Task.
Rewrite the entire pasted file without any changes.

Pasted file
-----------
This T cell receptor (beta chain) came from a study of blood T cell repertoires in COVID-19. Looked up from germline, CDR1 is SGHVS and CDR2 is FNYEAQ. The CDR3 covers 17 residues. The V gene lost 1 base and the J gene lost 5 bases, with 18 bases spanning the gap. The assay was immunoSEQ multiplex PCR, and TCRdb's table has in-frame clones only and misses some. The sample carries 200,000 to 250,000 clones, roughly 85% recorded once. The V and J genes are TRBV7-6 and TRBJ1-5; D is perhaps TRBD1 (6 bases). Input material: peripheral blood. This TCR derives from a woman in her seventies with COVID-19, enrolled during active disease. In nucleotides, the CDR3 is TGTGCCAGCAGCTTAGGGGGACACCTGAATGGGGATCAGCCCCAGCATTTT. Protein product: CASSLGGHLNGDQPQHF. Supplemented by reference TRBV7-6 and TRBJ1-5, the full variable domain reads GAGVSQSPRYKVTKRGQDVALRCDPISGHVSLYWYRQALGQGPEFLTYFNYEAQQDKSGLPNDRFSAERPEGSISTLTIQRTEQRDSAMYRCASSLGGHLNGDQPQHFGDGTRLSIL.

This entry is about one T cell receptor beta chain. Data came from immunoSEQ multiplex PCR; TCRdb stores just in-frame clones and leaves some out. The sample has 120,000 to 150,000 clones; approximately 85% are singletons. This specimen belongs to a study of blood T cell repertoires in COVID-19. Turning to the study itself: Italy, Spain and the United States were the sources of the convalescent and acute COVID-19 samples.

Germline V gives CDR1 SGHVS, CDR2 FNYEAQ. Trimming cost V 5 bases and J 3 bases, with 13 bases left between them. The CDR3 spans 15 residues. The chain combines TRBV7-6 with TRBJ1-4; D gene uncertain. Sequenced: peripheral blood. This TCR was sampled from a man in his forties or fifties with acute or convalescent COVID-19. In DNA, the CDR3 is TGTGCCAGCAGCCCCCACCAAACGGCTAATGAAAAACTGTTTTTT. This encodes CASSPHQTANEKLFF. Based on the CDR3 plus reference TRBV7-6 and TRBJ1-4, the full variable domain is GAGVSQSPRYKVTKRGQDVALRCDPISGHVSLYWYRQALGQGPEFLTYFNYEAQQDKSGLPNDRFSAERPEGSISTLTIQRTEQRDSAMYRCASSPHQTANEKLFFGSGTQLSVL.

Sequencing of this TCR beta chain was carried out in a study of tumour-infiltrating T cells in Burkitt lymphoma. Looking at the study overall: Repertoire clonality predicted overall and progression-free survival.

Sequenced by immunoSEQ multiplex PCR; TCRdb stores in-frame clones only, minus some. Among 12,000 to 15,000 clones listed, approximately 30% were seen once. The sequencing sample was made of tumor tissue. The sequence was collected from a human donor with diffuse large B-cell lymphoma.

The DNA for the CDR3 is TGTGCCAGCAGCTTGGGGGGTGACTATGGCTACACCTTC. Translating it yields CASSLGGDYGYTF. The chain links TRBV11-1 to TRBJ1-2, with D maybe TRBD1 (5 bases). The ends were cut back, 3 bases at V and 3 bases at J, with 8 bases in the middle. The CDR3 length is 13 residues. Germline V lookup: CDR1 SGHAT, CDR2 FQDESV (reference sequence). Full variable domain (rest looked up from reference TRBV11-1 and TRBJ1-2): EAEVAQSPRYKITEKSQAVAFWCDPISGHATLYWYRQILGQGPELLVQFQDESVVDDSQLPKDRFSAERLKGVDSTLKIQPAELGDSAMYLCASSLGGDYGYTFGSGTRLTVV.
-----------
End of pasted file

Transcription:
This T cell receptor (beta chain) came from a study of blood T cell repertoires in COVID-19. Looked up from germline, CDR1 is SGHVS and CDR2 is FNYEAQ. The CDR3 covers 17 residues. The V gene lost 1 base and the J gene lost 5 bases, with 18 bases spanning the gap. The assay was immunoSEQ multiplex PCR, and TCRdb's table has in-frame clones only and misses some. The sample carries 200,000 to 250,000 clones, roughly 85% recorded once. The V and J genes are TRBV7-6 and TRBJ1-5; D is perhaps TRBD1 (6 bases). Input material: peripheral blood. This TCR derives from a woman in her seventies with COVID-19, enrolled during active disease. In nucleotides, the CDR3 is TGTGCCAGCAGCTTAGGGGGACACCTGAATGGGGATCAGCCCCAGCATTTT. Protein product: CASSLGGHLNGDQPQHF. Supplemented by reference TRBV7-6 and TRBJ1-5, the full variable domain reads GAGVSQSPRYKVTKRGQDVALRCDPISGHVSLYWYRQALGQGPEFLTYFNYEAQQDKSGLPNDRFSAERPEGSISTLTIQRTEQRDSAMYRCASSLGGHLNGDQPQHFGDGTRLSIL.

This entry is about one T cell receptor beta chain. Data came from immunoSEQ multiplex PCR; TCRdb stores just in-frame clones and leaves some out. The sample has 120,000 to 150,000 clones; approximately 85% are singletons. This specimen belongs to a study of blood T cell repertoires in COVID-19. Turning to the study itself: Italy, Spain and the United States were the sources of the convalescent and acute COVID-19 samples.

Germline V gives CDR1 SGHVS, CDR2 FNYEAQ. Trimming cost V 5 bases and J 3 bases, with 13 bases left between them. The CDR3 spans 15 residues. The chain combines TRBV7-6 with TRBJ1-4; D gene uncertain. Sequenced: peripheral blood. This TCR was sampled from a man in his forties or fifties with acute or convalescent COVID-19. In DNA, the CDR3 is TGTGCCAGCAGCCCCCACCAAACGGCTAATGAAAAACTGTTTTTT. This encodes CASSPHQTANEKLFF. Based on the CDR3 plus reference TRBV7-6 and TRBJ1-4, the full variable domain is GAGVSQSPRYKVTKRGQDVALRCDPISGHVSLYWYRQALGQGPEFLTYFNYEAQQDKSGLPNDRFSAERPEGSISTLTIQRTEQRDSAMYRCASSPHQTANEKLFFGSGTQLSVL.

Sequencing of this TCR beta chain was carried out in a study of tumour-infiltrating T cells in Burkitt lymphoma. Looking at the study overall: Repertoire clonality predicted overall and progression-free survival.

Sequenced by immunoSEQ multiplex PCR; TCRdb stores in-frame clones only, minus some. Among 12,000 to 15,000 clones listed, approximately 30% were seen once. The sequencing sample was made of tumor tissue. The sequence was collected from a human donor with diffuse large B-cell lymphoma.

The DNA for the CDR3 is TGTGCCAGCAGCTTGGGGGGTGACTATGGCTACACCTTC. Translating it yields CASSLGGDYGYTF. The chain links TRBV11-1 to TRBJ1-2, with D maybe TRBD1 (5 bases). The ends were cut back, 3 bases at V and 3 bases at J, with 8 bases in the middle. The CDR3 length is 13 residues. Germline V lookup: CDR1 SGHAT, CDR2 FQDESV (reference sequence). Full variable domain (rest looked up from reference TRBV11-1 and TRBJ1-2): EAEVAQSPRYKITEKSQAVAFWCDPISGHATLYWYRQILGQGPELLVQFQDESVVDDSQLPKDRFSAERLKGVDSTLKIQPAELGDSAMYLCASSLGGDYGYTFGSGTRLTVV.